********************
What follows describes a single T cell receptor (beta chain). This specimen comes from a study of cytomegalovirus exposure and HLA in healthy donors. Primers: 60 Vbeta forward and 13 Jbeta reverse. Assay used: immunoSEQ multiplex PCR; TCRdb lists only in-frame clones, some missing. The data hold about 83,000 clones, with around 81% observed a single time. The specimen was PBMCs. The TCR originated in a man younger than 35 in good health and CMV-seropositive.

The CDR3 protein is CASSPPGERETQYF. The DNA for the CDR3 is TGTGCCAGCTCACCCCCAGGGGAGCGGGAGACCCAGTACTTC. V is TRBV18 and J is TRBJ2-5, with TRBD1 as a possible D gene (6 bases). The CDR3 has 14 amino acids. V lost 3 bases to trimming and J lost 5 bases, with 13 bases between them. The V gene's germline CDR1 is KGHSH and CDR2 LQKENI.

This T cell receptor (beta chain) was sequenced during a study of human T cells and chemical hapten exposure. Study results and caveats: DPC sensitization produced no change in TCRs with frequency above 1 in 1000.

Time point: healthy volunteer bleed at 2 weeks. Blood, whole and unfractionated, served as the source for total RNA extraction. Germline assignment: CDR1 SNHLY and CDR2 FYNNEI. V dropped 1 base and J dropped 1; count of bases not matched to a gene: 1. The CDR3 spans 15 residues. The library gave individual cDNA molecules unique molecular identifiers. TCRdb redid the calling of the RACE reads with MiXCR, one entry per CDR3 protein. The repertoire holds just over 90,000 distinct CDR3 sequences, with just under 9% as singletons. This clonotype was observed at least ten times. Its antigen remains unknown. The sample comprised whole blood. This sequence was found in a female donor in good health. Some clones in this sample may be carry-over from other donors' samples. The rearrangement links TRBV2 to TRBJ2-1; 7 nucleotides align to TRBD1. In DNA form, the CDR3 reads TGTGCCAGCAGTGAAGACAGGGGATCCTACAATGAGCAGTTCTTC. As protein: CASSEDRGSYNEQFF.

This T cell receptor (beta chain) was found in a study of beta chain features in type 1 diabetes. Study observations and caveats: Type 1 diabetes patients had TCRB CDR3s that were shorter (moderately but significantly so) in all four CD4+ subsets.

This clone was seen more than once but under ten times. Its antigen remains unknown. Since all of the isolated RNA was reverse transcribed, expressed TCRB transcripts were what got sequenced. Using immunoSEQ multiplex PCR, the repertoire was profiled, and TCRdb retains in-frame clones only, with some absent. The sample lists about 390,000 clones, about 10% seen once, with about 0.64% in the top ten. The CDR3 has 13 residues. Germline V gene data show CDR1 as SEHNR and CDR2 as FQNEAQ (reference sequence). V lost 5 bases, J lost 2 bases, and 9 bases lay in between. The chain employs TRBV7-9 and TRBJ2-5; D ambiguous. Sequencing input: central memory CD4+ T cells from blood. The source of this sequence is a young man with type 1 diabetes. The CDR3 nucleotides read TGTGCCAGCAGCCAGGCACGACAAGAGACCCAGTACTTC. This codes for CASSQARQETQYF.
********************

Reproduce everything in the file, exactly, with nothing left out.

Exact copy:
What follows describes a single T cell receptor (beta chain). This specimen comes from a study of cytomegalovirus exposure and HLA in healthy donors. Primers: 60 Vbeta forward and 13 Jbeta reverse. Assay used: immunoSEQ multiplex PCR; TCRdb lists only in-frame clones, some missing. The data hold about 83,000 clones, with around 81% observed a single time. The specimen was PBMCs. The TCR originated in a man younger than 35 in good health and CMV-seropositive.

The CDR3 protein is CASSPPGERETQYF. The DNA for the CDR3 is TGTGCCAGCTCACCCCCAGGGGAGCGGGAGACCCAGTACTTC. V is TRBV18 and J is TRBJ2-5, with TRBD1 as a possible D gene (6 bases). The CDR3 has 14 amino acids. V lost 3 bases to trimming and J lost 5 bases, with 13 bases between them. The V gene's germline CDR1 is KGHSH and CDR2 LQKENI.

This T cell receptor (beta chain) was sequenced during a study of human T cells and chemical hapten exposure. Study results and caveats: DPC sensitization produced no change in TCRs with frequency above 1 in 1000.

Time point: healthy volunteer bleed at 2 weeks. Blood, whole and unfractionated, served as the source for total RNA extraction. Germline assignment: CDR1 SNHLY and CDR2 FYNNEI. V dropped 1 base and J dropped 1; count of bases not matched to a gene: 1. The CDR3 spans 15 residues. The library gave individual cDNA molecules unique molecular identifiers. TCRdb redid the calling of the RACE reads with MiXCR, one entry per CDR3 protein. The repertoire holds just over 90,000 distinct CDR3 sequences, with just under 9% as singletons. This clonotype was observed at least ten times. Its antigen remains unknown. The sample comprised whole blood. This sequence was found in a female donor in good health. Some clones in this sample may be carry-over from other donors' samples. The rearrangement links TRBV2 to TRBJ2-1; 7 nucleotides align to TRBD1. In DNA form, the CDR3 reads TGTGCCAGCAGTGAAGACAGGGGATCCTACAATGAGCAGTTCTTC. As protein: CASSEDRGSYNEQFF.

This T cell receptor (beta chain) was found in a study of beta chain features in type 1 diabetes. Study observations and caveats: Type 1 diabetes patients had TCRB CDR3s that were shorter (moderately but significantly so) in all four CD4+ subsets.

This clone was seen more than once but under ten times. Its antigen remains unknown. Since all of the isolated RNA was reverse transcribed, expressed TCRB transcripts were what got sequenced. Using immunoSEQ multiplex PCR, the repertoire was profiled, and TCRdb retains in-frame clones only, with some absent. The sample lists about 390,000 clones, about 10% seen once, with about 0.64% in the top ten. The CDR3 has 13 residues. Germline V gene data show CDR1 as SEHNR and CDR2 as FQNEAQ (reference sequence). V lost 5 bases, J lost 2 bases, and 9 bases lay in between. The chain employs TRBV7-9 and TRBJ2-5; D ambiguous. Sequencing input: central memory CD4+ T cells from blood. The source of this sequence is a young man with type 1 diabetes. The CDR3 nucleotides read TGTGCCAGCAGCCAGGCACGACAAGAGACCCAGTACTTC. This codes for CASSQARQETQYF.